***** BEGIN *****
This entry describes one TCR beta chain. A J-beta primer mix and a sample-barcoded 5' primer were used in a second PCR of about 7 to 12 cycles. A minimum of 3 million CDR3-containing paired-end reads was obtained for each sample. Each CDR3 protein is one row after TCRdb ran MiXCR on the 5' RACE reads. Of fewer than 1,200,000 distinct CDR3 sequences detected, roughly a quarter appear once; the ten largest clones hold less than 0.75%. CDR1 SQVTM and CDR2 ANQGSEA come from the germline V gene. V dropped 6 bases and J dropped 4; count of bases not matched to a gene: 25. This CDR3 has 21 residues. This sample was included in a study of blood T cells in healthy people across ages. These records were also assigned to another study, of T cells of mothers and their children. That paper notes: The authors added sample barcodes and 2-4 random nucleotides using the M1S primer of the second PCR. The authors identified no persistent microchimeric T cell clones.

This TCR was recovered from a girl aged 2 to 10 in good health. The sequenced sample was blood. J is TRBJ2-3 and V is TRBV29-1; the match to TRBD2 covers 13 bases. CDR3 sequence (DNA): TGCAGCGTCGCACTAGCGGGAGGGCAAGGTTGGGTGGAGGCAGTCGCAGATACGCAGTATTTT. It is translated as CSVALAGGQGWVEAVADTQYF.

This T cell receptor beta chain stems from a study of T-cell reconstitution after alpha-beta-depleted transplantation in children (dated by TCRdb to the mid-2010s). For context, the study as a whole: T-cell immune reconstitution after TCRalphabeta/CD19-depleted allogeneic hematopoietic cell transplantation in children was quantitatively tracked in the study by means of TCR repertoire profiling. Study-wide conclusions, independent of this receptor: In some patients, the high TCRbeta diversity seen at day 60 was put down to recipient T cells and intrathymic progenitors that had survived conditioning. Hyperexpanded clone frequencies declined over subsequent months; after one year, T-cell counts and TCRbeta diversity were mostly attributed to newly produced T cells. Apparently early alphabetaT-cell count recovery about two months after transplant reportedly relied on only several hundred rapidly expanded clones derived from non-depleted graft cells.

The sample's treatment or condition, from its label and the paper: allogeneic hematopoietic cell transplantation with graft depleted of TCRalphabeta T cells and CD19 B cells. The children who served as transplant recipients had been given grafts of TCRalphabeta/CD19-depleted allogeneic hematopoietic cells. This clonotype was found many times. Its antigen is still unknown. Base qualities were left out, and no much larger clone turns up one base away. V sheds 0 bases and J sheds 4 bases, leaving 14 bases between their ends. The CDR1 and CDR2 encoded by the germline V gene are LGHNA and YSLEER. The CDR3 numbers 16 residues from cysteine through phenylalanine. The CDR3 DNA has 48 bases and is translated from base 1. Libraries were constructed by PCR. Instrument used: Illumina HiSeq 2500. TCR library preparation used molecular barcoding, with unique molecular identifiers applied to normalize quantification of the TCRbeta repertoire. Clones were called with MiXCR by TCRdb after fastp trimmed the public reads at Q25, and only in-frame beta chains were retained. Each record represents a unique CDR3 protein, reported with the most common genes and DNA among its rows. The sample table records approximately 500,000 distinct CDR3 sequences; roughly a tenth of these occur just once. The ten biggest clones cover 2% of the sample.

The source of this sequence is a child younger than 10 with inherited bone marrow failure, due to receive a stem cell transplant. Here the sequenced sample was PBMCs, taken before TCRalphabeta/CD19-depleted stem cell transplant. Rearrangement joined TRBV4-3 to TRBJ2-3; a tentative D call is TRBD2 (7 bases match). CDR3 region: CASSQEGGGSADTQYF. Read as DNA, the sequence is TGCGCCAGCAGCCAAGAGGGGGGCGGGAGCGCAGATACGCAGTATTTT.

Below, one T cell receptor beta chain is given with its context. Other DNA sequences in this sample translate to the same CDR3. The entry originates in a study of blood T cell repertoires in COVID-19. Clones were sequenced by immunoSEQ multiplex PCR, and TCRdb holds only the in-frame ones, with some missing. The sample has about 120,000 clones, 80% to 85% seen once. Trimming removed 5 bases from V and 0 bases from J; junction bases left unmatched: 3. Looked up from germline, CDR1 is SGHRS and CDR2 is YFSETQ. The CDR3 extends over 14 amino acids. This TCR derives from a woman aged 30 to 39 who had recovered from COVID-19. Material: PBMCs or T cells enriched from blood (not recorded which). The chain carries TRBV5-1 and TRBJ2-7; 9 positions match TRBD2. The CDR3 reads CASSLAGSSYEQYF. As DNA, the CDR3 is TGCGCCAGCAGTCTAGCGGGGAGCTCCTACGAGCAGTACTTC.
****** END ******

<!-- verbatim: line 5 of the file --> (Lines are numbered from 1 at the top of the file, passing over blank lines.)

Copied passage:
The source of this sequence is a child younger than 10 with inherited bone marrow failure, due to receive a stem cell transplant. Here the sequenced sample was PBMCs, taken before TCRalphabeta/CD19-depleted stem cell transplant. Rearrangement joined TRBV4-3 to TRBJ2-3; a tentative D call is TRBD2 (7 bases match). CDR3 region: CASSQEGGGSADTQYF. Read as DNA, the sequence is TGCGCCAGCAGCCAAGAGGGGGGCGGGAGCGCAGATACGCAGTATTTT.